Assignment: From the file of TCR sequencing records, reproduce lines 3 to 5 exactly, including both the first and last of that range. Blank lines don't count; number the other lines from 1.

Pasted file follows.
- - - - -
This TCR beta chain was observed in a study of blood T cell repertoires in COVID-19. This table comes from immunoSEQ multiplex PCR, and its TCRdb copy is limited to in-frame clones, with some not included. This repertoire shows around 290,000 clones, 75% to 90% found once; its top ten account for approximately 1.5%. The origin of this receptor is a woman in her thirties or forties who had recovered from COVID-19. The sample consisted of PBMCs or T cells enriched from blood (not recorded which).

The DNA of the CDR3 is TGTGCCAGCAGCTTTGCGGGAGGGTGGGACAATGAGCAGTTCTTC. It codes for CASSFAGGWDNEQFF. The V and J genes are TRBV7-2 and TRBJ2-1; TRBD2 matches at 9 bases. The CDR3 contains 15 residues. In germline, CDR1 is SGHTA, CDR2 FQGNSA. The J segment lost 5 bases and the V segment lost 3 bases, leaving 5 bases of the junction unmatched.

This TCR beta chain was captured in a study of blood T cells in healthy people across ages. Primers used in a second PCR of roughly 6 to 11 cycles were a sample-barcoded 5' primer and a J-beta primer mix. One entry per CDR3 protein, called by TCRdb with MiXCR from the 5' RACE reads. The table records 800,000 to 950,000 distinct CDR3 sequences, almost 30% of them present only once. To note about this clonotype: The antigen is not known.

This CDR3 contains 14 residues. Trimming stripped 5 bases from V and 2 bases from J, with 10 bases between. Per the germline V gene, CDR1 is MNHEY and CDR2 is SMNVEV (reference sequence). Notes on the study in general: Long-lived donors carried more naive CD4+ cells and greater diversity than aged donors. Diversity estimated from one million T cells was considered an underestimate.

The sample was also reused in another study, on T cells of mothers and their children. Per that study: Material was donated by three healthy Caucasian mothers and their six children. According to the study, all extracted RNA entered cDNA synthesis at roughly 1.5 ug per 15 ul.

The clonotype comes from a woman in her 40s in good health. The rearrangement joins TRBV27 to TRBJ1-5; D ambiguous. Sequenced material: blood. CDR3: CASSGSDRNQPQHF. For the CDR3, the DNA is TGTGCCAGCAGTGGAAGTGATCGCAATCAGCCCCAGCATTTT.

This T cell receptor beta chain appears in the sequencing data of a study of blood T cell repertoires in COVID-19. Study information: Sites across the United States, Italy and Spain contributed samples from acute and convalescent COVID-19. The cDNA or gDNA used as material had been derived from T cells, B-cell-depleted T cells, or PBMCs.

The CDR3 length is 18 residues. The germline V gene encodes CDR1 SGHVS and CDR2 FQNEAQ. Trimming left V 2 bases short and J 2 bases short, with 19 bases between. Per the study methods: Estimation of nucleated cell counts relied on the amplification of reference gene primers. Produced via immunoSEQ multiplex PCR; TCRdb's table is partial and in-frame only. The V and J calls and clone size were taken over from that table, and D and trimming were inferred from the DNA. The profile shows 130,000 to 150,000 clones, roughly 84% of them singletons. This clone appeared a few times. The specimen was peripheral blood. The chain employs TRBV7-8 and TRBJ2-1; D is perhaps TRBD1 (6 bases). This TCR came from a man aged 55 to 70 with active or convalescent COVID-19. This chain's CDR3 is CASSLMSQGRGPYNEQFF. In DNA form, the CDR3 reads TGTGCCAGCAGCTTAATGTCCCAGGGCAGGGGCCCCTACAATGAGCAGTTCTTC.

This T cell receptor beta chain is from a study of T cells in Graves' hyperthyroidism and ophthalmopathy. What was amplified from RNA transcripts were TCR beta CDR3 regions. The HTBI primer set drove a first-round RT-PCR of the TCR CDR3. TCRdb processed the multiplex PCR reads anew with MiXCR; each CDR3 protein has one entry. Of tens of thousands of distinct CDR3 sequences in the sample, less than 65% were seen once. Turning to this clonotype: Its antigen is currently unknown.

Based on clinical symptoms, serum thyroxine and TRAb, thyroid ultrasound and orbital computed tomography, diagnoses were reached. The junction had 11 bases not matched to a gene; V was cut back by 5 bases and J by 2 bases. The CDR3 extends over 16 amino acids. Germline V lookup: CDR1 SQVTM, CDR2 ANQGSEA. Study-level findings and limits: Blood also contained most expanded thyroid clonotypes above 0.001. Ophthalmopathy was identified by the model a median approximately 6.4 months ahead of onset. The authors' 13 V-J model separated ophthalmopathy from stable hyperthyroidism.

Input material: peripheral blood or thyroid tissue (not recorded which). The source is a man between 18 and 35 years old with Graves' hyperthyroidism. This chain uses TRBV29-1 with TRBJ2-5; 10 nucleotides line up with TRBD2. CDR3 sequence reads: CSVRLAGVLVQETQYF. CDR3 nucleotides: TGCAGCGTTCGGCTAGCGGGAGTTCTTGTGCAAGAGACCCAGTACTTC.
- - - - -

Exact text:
This TCR beta chain was captured in a study of blood T cells in healthy people across ages. Primers used in a second PCR of roughly 6 to 11 cycles were a sample-barcoded 5' primer and a J-beta primer mix. One entry per CDR3 protein, called by TCRdb with MiXCR from the 5' RACE reads. The table records 800,000 to 950,000 distinct CDR3 sequences, almost 30% of them present only once. To note about this clonotype: The antigen is not known.

This CDR3 contains 14 residues. Trimming stripped 5 bases from V and 2 bases from J, with 10 bases between. Per the germline V gene, CDR1 is MNHEY and CDR2 is SMNVEV (reference sequence). Notes on the study in general: Long-lived donors carried more naive CD4+ cells and greater diversity than aged donors. Diversity estimated from one million T cells was considered an underestimate.

The sample was also reused in another study, on T cells of mothers and their children. Per that study: Material was donated by three healthy Caucasian mothers and their six children. According to the study, all extracted RNA entered cDNA synthesis at roughly 1.5 ug per 15 ul.